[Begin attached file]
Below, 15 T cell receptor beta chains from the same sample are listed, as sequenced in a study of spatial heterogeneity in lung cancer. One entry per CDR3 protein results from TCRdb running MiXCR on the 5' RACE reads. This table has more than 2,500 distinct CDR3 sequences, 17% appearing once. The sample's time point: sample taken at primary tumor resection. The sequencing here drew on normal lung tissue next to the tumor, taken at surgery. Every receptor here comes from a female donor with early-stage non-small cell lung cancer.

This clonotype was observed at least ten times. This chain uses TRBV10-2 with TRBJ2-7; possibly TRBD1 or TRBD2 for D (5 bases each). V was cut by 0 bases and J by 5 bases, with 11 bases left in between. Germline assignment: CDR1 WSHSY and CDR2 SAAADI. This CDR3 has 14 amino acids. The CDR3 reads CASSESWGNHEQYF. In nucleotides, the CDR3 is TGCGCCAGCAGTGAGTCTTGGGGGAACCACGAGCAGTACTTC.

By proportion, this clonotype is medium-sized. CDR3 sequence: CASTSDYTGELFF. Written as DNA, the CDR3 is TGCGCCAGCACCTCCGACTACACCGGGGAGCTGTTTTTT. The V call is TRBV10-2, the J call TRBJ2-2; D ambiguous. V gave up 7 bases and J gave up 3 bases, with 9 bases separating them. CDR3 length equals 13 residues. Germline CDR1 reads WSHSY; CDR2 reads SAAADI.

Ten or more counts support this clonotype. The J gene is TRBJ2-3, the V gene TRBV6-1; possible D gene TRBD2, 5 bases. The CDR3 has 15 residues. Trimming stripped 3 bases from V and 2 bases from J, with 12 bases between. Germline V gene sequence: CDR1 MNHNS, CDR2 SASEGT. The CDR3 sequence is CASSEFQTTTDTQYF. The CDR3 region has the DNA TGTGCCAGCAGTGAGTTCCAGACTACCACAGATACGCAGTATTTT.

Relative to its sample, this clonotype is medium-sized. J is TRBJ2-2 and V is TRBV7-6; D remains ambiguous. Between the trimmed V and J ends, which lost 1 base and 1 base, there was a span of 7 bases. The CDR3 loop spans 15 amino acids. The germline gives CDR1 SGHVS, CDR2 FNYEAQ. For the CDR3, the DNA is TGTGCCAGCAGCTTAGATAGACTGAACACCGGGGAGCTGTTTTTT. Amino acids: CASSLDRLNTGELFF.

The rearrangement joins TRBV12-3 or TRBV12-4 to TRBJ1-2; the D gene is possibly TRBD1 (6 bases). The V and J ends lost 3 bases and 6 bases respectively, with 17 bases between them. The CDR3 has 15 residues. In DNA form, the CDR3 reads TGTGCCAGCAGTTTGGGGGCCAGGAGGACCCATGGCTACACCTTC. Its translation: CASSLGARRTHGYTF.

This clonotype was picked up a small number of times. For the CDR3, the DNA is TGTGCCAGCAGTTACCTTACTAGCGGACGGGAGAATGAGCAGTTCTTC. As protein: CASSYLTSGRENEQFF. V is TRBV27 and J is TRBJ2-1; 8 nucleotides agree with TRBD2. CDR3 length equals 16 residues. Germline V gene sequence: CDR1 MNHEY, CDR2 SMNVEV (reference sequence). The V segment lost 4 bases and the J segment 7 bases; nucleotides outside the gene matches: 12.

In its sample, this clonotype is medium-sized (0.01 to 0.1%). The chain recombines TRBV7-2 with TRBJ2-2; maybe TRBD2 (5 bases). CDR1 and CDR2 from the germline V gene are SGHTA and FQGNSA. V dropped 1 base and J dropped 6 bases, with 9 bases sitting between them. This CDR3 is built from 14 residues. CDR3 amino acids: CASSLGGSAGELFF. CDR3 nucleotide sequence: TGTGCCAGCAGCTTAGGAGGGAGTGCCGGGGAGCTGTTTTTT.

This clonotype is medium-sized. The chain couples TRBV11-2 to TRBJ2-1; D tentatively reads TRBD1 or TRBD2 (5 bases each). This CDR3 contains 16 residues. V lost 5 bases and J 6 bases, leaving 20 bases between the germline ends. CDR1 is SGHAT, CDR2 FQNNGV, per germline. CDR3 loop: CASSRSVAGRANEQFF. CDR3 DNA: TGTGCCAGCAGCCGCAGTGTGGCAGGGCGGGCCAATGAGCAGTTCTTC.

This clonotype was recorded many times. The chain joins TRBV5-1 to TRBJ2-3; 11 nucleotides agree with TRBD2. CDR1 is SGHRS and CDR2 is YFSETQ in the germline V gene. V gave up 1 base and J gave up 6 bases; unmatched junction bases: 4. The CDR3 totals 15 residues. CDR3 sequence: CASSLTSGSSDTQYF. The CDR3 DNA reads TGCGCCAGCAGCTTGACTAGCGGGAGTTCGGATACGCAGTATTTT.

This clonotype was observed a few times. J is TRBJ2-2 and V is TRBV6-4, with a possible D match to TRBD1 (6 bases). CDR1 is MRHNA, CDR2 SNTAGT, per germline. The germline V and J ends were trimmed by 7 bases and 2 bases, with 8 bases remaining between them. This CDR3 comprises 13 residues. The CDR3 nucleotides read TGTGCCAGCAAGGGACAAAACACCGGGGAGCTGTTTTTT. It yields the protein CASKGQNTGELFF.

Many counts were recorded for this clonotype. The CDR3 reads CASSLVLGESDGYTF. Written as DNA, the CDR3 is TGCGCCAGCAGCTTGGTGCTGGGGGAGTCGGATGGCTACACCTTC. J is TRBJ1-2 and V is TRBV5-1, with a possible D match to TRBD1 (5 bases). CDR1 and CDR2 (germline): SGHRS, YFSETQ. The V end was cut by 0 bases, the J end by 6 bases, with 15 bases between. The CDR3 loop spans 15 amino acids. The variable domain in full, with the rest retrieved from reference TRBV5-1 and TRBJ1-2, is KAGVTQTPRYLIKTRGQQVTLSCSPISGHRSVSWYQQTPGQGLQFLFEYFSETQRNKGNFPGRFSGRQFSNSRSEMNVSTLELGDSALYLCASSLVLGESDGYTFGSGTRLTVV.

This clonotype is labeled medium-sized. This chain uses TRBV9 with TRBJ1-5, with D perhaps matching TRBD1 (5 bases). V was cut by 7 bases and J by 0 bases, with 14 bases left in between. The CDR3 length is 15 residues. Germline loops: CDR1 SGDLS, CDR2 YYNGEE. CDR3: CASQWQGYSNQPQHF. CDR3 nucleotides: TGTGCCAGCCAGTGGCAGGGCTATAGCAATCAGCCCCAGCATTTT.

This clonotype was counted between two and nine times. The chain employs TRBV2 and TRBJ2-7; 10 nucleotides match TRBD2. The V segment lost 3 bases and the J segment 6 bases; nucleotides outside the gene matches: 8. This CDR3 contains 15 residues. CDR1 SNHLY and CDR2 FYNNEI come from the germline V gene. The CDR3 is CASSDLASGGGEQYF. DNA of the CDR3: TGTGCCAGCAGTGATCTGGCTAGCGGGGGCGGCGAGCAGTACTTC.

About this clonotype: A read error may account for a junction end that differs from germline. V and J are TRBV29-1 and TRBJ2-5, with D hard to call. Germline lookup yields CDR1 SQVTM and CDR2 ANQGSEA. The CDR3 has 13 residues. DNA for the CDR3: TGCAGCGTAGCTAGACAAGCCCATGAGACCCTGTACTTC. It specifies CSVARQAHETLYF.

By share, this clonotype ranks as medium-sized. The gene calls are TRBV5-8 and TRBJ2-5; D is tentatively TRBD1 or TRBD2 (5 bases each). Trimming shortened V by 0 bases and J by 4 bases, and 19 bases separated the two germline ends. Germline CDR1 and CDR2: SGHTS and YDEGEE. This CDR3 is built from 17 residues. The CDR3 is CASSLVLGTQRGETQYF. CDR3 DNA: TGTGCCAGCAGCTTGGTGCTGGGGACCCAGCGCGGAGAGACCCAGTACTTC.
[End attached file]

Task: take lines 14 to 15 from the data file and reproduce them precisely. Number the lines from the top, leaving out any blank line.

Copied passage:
This clonotype was counted between two and nine times. The chain employs TRBV2 and TRBJ2-7; 10 nucleotides match TRBD2. The V segment lost 3 bases and the J segment 6 bases; nucleotides outside the gene matches: 8. This CDR3 contains 15 residues. CDR1 SNHLY and CDR2 FYNNEI come from the germline V gene. The CDR3 is CASSDLASGGGEQYF. DNA of the CDR3: TGTGCCAGCAGTGATCTGGCTAGCGGGGGCGGCGAGCAGTACTTC.

About this clonotype: A read error may account for a junction end that differs from germline. V and J are TRBV29-1 and TRBJ2-5, with D hard to call. Germline lookup yields CDR1 SQVTM and CDR2 ANQGSEA. The CDR3 has 13 residues. DNA for the CDR3: TGCAGCGTAGCTAGACAAGCCCATGAGACCCTGTACTTC. It specifies CSVARQAHETLYF.